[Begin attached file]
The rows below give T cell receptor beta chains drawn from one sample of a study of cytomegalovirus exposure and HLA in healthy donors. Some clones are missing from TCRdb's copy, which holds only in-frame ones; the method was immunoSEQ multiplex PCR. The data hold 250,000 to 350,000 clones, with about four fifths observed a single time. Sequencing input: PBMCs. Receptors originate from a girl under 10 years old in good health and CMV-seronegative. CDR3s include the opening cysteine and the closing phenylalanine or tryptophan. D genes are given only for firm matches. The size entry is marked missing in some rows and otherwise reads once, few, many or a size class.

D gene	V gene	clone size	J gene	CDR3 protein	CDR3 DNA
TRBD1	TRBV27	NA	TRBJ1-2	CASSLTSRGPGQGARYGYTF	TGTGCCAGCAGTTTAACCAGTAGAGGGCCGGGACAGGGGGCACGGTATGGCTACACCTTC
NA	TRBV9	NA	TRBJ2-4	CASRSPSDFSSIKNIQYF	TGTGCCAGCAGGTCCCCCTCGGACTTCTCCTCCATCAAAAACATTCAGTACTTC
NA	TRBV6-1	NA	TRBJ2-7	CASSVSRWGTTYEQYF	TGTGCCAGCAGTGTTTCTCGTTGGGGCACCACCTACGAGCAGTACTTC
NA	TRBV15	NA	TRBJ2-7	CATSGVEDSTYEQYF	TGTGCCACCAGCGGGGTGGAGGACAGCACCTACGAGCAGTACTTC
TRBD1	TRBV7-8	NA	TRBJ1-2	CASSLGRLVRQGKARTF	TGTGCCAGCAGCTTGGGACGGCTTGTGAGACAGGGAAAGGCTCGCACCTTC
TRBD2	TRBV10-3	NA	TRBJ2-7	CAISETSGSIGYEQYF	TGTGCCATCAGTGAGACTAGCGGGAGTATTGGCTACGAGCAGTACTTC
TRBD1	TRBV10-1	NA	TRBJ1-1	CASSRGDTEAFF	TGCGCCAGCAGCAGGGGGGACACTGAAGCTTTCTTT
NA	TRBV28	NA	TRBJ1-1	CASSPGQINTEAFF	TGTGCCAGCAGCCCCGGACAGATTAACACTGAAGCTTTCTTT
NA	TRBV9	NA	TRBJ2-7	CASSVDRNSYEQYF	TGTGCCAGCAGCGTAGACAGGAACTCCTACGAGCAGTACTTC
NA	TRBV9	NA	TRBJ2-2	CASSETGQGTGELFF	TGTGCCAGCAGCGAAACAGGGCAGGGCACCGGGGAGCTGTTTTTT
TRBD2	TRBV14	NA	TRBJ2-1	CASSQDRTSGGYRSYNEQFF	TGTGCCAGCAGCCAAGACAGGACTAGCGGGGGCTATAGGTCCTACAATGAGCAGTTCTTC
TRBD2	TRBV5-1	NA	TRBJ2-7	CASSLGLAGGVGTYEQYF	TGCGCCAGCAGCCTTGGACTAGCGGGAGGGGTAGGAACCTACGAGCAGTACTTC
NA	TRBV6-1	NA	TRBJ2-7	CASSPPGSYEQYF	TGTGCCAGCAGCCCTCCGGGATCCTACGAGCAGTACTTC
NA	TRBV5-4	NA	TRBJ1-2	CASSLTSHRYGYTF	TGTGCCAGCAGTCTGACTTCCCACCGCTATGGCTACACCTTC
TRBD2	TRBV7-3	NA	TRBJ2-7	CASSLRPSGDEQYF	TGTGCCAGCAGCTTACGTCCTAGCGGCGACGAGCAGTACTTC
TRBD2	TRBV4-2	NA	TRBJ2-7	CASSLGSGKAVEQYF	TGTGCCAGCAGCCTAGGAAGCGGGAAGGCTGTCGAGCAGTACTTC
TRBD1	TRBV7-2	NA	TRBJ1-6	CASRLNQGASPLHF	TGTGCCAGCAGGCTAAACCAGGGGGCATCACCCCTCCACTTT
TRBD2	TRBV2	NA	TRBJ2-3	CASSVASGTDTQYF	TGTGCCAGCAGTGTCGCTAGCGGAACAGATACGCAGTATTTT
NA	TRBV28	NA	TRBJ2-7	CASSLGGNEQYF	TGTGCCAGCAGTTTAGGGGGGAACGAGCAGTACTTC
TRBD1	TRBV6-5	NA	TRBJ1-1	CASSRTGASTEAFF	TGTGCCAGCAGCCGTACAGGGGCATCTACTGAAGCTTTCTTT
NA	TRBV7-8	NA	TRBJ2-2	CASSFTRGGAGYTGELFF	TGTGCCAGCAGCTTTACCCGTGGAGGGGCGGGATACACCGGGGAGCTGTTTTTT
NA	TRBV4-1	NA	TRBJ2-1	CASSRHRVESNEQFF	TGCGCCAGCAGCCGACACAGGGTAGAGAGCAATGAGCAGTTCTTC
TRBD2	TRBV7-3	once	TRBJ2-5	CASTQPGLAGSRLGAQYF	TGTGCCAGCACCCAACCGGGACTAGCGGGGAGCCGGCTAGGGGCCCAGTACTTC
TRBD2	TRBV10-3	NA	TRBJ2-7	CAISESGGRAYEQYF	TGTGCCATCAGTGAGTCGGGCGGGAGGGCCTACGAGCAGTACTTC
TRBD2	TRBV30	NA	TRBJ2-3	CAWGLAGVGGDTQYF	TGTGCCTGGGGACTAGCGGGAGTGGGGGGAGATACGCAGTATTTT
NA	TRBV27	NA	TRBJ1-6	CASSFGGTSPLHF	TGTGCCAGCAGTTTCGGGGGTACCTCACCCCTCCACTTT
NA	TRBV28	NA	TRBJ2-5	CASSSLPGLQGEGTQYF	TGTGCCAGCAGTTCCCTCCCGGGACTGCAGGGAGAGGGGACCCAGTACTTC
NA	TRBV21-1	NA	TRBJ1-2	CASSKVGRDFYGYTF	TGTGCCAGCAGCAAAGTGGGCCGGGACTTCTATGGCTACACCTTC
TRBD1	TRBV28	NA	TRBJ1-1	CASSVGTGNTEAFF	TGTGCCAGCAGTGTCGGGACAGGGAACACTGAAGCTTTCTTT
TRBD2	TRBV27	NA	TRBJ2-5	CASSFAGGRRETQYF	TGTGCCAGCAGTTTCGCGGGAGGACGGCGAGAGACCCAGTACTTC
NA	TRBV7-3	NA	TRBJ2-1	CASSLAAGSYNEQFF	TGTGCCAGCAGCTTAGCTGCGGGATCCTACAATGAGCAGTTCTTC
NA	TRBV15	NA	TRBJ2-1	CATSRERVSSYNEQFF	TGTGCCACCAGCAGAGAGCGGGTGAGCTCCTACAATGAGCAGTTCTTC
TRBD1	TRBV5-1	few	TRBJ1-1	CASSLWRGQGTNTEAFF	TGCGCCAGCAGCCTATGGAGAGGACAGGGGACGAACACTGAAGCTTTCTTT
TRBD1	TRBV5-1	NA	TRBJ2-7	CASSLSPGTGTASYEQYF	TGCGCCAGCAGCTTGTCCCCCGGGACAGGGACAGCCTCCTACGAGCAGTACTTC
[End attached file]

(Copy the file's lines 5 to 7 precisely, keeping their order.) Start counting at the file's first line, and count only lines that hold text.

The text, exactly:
NA	TRBV6-1	NA	TRBJ2-7	CASSVSRWGTTYEQYF	TGTGCCAGCAGTGTTTCTCGTTGGGGCACCACCTACGAGCAGTACTTC
NA	TRBV15	NA	TRBJ2-7	CATSGVEDSTYEQYF	TGTGCCACCAGCGGGGTGGAGGACAGCACCTACGAGCAGTACTTC
TRBD1	TRBV7-8	NA	TRBJ1-2	CASSLGRLVRQGKARTF	TGTGCCAGCAGCTTGGGACGGCTTGTGAGACAGGGAAAGGCTCGCACCTTC